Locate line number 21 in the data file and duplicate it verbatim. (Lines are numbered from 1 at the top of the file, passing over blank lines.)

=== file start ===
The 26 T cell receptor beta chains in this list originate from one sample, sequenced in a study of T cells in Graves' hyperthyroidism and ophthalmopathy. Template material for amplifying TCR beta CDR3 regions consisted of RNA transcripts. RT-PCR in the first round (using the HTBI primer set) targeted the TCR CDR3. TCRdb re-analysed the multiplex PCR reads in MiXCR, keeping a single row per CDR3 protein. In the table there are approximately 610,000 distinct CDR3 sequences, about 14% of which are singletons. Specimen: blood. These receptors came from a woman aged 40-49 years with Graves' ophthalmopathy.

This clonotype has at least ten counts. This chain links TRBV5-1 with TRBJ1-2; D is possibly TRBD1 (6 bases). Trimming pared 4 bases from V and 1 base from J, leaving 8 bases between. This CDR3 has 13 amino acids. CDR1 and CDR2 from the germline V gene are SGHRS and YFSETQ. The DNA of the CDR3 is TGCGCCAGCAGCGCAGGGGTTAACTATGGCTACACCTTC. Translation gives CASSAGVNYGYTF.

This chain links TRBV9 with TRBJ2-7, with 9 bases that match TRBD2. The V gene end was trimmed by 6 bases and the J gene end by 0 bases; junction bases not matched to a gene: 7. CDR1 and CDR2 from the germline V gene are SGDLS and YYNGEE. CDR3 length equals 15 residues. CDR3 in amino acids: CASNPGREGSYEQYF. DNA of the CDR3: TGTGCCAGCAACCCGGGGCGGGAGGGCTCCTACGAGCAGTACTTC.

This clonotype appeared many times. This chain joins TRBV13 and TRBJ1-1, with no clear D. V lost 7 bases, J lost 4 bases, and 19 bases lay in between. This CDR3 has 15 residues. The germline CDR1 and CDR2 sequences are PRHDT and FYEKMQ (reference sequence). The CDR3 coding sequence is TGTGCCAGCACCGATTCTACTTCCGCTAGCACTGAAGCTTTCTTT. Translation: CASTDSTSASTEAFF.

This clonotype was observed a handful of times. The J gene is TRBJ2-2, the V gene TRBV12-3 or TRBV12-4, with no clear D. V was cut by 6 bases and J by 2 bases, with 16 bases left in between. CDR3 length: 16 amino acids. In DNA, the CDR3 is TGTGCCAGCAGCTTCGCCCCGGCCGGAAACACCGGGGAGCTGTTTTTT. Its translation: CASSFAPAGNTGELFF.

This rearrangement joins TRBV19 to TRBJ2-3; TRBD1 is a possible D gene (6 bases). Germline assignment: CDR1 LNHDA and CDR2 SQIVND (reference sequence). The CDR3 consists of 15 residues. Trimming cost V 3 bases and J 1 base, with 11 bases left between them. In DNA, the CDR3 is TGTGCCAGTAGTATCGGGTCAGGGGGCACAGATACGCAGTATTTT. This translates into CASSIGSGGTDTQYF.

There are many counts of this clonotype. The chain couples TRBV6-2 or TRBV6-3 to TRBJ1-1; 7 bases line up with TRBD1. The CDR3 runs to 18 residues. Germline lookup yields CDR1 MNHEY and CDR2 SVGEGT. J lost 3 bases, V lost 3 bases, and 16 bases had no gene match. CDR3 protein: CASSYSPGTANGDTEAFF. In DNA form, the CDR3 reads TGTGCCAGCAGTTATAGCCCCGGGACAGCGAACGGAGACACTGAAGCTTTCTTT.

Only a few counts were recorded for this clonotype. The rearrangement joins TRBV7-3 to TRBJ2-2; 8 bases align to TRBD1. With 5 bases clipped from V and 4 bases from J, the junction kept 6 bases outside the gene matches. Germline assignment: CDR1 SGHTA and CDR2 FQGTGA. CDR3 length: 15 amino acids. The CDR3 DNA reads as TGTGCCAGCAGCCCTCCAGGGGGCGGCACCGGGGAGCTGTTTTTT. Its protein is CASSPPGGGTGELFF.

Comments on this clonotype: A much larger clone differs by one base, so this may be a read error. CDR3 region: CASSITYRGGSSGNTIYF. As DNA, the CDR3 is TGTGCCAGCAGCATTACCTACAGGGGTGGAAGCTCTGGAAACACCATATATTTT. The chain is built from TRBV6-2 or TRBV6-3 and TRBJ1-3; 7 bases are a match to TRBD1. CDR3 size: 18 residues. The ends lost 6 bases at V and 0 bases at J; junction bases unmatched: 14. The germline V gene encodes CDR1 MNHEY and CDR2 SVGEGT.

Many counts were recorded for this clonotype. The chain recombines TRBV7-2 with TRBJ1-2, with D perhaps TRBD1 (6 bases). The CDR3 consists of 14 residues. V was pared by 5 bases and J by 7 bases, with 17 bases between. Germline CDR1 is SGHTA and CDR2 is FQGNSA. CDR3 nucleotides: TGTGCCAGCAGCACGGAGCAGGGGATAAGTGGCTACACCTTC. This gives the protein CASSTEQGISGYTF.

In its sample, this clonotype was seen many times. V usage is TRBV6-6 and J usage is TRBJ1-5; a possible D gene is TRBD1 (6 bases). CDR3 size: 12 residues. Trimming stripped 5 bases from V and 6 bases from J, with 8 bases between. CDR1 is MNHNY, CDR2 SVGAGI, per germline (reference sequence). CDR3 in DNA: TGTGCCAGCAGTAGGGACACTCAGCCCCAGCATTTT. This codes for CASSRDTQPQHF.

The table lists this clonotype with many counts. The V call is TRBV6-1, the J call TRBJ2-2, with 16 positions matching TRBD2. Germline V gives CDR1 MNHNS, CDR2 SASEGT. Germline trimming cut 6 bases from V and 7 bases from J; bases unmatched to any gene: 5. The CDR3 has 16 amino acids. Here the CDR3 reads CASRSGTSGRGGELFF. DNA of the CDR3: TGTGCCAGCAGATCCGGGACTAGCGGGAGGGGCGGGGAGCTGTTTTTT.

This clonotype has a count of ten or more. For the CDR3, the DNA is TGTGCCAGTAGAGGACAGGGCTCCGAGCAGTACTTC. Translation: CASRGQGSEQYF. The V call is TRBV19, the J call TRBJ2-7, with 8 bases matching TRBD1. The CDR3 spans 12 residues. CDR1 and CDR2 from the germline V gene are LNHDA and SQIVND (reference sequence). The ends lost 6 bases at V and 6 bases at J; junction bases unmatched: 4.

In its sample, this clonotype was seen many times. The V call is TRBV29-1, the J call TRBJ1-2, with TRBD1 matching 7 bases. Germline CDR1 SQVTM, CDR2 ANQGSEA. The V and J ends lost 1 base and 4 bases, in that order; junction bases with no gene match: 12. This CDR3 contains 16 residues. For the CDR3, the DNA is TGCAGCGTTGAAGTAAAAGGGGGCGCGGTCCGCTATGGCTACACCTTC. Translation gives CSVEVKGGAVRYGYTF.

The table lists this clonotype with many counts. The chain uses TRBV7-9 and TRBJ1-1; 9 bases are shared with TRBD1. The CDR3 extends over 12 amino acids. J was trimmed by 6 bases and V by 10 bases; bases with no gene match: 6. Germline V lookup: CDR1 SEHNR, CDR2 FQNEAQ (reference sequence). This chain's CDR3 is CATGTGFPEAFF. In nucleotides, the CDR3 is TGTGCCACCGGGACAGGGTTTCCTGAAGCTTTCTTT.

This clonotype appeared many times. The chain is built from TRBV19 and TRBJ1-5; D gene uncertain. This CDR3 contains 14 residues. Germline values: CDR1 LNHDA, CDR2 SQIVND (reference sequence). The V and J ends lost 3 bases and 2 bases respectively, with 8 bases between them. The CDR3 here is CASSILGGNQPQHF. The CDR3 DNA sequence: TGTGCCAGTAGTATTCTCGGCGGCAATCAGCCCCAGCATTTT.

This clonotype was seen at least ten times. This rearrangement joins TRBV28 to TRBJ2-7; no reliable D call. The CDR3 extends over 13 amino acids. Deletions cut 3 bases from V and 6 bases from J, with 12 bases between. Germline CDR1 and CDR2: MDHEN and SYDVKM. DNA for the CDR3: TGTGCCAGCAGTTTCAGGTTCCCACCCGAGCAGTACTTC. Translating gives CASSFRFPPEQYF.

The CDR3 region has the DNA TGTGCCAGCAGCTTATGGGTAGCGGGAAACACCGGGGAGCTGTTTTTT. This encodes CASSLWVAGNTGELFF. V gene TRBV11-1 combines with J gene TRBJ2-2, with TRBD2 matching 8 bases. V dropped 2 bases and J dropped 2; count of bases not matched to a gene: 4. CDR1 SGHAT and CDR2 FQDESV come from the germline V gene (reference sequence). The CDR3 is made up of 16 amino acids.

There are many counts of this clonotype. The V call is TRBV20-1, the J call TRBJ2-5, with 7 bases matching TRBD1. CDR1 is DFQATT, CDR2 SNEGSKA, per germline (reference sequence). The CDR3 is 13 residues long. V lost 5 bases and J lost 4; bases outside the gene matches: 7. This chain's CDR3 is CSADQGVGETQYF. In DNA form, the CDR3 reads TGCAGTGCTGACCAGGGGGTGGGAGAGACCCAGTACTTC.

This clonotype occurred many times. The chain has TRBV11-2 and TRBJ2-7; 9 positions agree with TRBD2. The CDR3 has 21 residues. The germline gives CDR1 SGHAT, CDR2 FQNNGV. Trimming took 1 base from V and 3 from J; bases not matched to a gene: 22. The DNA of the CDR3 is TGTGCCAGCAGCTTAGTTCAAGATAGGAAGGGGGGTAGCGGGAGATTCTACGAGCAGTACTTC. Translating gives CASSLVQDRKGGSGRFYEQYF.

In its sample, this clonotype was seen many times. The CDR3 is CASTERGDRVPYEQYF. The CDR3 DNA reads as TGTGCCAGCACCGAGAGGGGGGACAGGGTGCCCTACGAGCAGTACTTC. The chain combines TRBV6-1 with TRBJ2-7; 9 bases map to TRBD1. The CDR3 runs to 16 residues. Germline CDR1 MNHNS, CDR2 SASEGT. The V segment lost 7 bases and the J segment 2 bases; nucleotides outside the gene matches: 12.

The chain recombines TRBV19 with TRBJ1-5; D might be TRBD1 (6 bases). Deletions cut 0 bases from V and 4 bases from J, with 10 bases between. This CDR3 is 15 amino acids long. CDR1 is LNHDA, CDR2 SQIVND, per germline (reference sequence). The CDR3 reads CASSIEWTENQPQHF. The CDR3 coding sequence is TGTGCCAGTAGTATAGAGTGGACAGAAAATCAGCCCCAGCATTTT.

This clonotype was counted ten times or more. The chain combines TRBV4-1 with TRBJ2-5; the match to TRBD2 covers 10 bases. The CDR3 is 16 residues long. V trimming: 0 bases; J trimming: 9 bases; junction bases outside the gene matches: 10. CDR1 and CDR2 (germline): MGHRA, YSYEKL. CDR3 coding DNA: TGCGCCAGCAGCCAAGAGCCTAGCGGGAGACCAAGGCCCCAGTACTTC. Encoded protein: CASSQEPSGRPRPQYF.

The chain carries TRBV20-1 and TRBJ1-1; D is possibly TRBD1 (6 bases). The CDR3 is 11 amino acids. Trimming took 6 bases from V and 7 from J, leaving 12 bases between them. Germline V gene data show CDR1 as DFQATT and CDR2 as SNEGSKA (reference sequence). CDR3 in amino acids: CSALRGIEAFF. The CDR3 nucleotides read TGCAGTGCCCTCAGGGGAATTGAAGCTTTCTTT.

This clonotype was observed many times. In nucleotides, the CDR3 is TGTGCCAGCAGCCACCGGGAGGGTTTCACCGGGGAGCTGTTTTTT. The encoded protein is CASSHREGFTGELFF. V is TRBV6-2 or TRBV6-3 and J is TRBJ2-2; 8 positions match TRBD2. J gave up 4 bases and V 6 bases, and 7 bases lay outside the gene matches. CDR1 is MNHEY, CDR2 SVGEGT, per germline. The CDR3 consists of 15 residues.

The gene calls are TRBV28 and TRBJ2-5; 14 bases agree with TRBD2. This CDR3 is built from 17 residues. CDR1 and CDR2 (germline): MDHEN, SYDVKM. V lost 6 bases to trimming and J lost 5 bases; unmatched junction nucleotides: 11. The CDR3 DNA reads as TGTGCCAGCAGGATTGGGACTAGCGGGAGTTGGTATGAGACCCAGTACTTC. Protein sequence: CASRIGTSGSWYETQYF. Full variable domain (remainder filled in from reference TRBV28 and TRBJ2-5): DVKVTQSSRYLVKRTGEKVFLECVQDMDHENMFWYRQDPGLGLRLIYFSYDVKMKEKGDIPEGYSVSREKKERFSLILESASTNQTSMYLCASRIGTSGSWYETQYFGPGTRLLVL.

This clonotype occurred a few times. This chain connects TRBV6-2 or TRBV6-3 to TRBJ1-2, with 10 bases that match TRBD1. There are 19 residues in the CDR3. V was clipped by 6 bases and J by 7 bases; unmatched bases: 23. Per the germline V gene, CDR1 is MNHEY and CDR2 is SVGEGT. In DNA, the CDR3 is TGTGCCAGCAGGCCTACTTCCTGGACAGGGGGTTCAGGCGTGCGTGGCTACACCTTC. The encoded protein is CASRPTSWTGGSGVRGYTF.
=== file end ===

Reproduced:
In its sample, this clonotype was seen many times. The CDR3 is CASTERGDRVPYEQYF. The CDR3 DNA reads as TGTGCCAGCACCGAGAGGGGGGACAGGGTGCCCTACGAGCAGTACTTC. The chain combines TRBV6-1 with TRBJ2-7; 9 bases map to TRBD1. The CDR3 runs to 16 residues. Germline CDR1 MNHNS, CDR2 SASEGT. The V segment lost 7 bases and the J segment 2 bases; nucleotides outside the gene matches: 12.